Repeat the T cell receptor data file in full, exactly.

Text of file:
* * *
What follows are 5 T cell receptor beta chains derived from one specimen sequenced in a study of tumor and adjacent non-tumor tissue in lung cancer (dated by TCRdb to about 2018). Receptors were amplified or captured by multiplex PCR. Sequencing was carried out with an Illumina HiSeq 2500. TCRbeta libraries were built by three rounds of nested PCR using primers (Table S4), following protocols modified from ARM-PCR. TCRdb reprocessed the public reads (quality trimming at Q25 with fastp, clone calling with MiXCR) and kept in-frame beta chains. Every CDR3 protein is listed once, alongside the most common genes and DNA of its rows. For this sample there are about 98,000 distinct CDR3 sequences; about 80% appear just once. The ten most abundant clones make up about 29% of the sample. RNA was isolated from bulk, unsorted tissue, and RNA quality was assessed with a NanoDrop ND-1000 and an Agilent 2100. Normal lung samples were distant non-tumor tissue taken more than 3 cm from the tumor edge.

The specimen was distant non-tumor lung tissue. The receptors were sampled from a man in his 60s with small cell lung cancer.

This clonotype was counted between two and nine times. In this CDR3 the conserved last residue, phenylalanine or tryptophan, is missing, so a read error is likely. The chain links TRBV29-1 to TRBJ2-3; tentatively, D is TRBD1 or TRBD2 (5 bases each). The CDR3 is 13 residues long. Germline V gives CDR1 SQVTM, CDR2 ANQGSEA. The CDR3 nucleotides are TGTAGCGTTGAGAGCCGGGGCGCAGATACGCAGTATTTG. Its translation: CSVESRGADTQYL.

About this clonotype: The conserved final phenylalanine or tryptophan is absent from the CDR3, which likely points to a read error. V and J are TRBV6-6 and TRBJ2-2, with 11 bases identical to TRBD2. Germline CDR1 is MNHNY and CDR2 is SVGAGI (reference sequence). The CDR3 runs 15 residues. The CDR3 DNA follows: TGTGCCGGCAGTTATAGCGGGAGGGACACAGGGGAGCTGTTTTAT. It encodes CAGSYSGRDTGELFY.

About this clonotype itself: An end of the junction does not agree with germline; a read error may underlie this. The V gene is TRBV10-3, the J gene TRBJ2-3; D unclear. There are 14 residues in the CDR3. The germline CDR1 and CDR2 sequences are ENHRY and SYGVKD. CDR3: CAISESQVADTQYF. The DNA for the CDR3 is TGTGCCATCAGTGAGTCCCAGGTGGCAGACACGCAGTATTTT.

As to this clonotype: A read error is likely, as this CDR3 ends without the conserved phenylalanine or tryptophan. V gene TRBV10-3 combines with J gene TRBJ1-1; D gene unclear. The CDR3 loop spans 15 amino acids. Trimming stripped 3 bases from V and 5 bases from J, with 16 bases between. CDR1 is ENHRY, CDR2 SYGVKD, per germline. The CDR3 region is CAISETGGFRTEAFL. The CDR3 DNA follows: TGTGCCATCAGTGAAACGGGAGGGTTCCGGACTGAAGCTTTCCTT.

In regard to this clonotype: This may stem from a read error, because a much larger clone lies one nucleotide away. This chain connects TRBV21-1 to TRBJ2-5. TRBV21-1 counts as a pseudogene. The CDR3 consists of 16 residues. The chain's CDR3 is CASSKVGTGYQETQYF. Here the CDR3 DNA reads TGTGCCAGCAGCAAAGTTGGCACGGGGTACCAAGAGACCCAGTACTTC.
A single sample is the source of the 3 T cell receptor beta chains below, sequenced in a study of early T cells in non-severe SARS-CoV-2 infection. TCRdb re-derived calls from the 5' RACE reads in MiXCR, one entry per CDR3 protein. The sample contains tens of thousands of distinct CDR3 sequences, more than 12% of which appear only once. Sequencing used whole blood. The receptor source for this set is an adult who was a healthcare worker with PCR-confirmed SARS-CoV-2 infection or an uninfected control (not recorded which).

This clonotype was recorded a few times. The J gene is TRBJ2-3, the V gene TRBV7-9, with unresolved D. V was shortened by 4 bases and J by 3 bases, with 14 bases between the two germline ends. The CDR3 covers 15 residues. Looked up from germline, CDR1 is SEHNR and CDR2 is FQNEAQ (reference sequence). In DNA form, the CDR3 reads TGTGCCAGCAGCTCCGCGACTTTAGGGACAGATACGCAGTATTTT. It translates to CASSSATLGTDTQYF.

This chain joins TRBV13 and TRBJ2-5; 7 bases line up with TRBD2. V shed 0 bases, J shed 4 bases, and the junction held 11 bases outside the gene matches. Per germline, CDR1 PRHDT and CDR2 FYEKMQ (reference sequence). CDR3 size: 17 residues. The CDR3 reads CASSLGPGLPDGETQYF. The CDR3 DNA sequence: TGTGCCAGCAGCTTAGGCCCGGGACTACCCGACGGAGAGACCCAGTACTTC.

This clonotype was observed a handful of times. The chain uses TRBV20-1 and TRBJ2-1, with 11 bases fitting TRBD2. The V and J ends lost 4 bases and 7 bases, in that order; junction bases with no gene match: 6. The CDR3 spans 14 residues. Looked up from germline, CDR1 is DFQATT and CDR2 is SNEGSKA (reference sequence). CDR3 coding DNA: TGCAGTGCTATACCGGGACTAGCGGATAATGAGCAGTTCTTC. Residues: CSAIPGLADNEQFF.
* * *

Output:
What follows are 5 T cell receptor beta chains derived from one specimen sequenced in a study of tumor and adjacent non-tumor tissue in lung cancer (dated by TCRdb to about 2018). Receptors were amplified or captured by multiplex PCR. Sequencing was carried out with an Illumina HiSeq 2500. TCRbeta libraries were built by three rounds of nested PCR using primers (Table S4), following protocols modified from ARM-PCR. TCRdb reprocessed the public reads (quality trimming at Q25 with fastp, clone calling with MiXCR) and kept in-frame beta chains. Every CDR3 protein is listed once, alongside the most common genes and DNA of its rows. For this sample there are about 98,000 distinct CDR3 sequences; about 80% appear just once. The ten most abundant clones make up about 29% of the sample. RNA was isolated from bulk, unsorted tissue, and RNA quality was assessed with a NanoDrop ND-1000 and an Agilent 2100. Normal lung samples were distant non-tumor tissue taken more than 3 cm from the tumor edge.

The specimen was distant non-tumor lung tissue. The receptors were sampled from a man in his 60s with small cell lung cancer.

This clonotype was counted between two and nine times. In this CDR3 the conserved last residue, phenylalanine or tryptophan, is missing, so a read error is likely. The chain links TRBV29-1 to TRBJ2-3; tentatively, D is TRBD1 or TRBD2 (5 bases each). The CDR3 is 13 residues long. Germline V gives CDR1 SQVTM, CDR2 ANQGSEA. The CDR3 nucleotides are TGTAGCGTTGAGAGCCGGGGCGCAGATACGCAGTATTTG. Its translation: CSVESRGADTQYL.

About this clonotype: The conserved final phenylalanine or tryptophan is absent from the CDR3, which likely points to a read error. V and J are TRBV6-6 and TRBJ2-2, with 11 bases identical to TRBD2. Germline CDR1 is MNHNY and CDR2 is SVGAGI (reference sequence). The CDR3 runs 15 residues. The CDR3 DNA follows: TGTGCCGGCAGTTATAGCGGGAGGGACACAGGGGAGCTGTTTTAT. It encodes CAGSYSGRDTGELFY.

About this clonotype itself: An end of the junction does not agree with germline; a read error may underlie this. The V gene is TRBV10-3, the J gene TRBJ2-3; D unclear. There are 14 residues in the CDR3. The germline CDR1 and CDR2 sequences are ENHRY and SYGVKD. CDR3: CAISESQVADTQYF. The DNA for the CDR3 is TGTGCCATCAGTGAGTCCCAGGTGGCAGACACGCAGTATTTT.

As to this clonotype: A read error is likely, as this CDR3 ends without the conserved phenylalanine or tryptophan. V gene TRBV10-3 combines with J gene TRBJ1-1; D gene unclear. The CDR3 loop spans 15 amino acids. Trimming stripped 3 bases from V and 5 bases from J, with 16 bases between. CDR1 is ENHRY, CDR2 SYGVKD, per germline. The CDR3 region is CAISETGGFRTEAFL. The CDR3 DNA follows: TGTGCCATCAGTGAAACGGGAGGGTTCCGGACTGAAGCTTTCCTT.

In regard to this clonotype: This may stem from a read error, because a much larger clone lies one nucleotide away. This chain connects TRBV21-1 to TRBJ2-5. TRBV21-1 counts as a pseudogene. The CDR3 consists of 16 residues. The chain's CDR3 is CASSKVGTGYQETQYF. Here the CDR3 DNA reads TGTGCCAGCAGCAAAGTTGGCACGGGGTACCAAGAGACCCAGTACTTC.
A single sample is the source of the 3 T cell receptor beta chains below, sequenced in a study of early T cells in non-severe SARS-CoV-2 infection. TCRdb re-derived calls from the 5' RACE reads in MiXCR, one entry per CDR3 protein. The sample contains tens of thousands of distinct CDR3 sequences, more than 12% of which appear only once. Sequencing used whole blood. The receptor source for this set is an adult who was a healthcare worker with PCR-confirmed SARS-CoV-2 infection or an uninfected control (not recorded which).

This clonotype was recorded a few times. The J gene is TRBJ2-3, the V gene TRBV7-9, with unresolved D. V was shortened by 4 bases and J by 3 bases, with 14 bases between the two germline ends. The CDR3 covers 15 residues. Looked up from germline, CDR1 is SEHNR and CDR2 is FQNEAQ (reference sequence). In DNA form, the CDR3 reads TGTGCCAGCAGCTCCGCGACTTTAGGGACAGATACGCAGTATTTT. It translates to CASSSATLGTDTQYF.

This chain joins TRBV13 and TRBJ2-5; 7 bases line up with TRBD2. V shed 0 bases, J shed 4 bases, and the junction held 11 bases outside the gene matches. Per germline, CDR1 PRHDT and CDR2 FYEKMQ (reference sequence). CDR3 size: 17 residues. The CDR3 reads CASSLGPGLPDGETQYF. The CDR3 DNA sequence: TGTGCCAGCAGCTTAGGCCCGGGACTACCCGACGGAGAGACCCAGTACTTC.

This clonotype was observed a handful of times. The chain uses TRBV20-1 and TRBJ2-1, with 11 bases fitting TRBD2. The V and J ends lost 4 bases and 7 bases, in that order; junction bases with no gene match: 6. The CDR3 spans 14 residues. Looked up from germline, CDR1 is DFQATT and CDR2 is SNEGSKA (reference sequence). CDR3 coding DNA: TGCAGTGCTATACCGGGACTAGCGGATAATGAGCAGTTCTTC. Residues: CSAIPGLADNEQFF.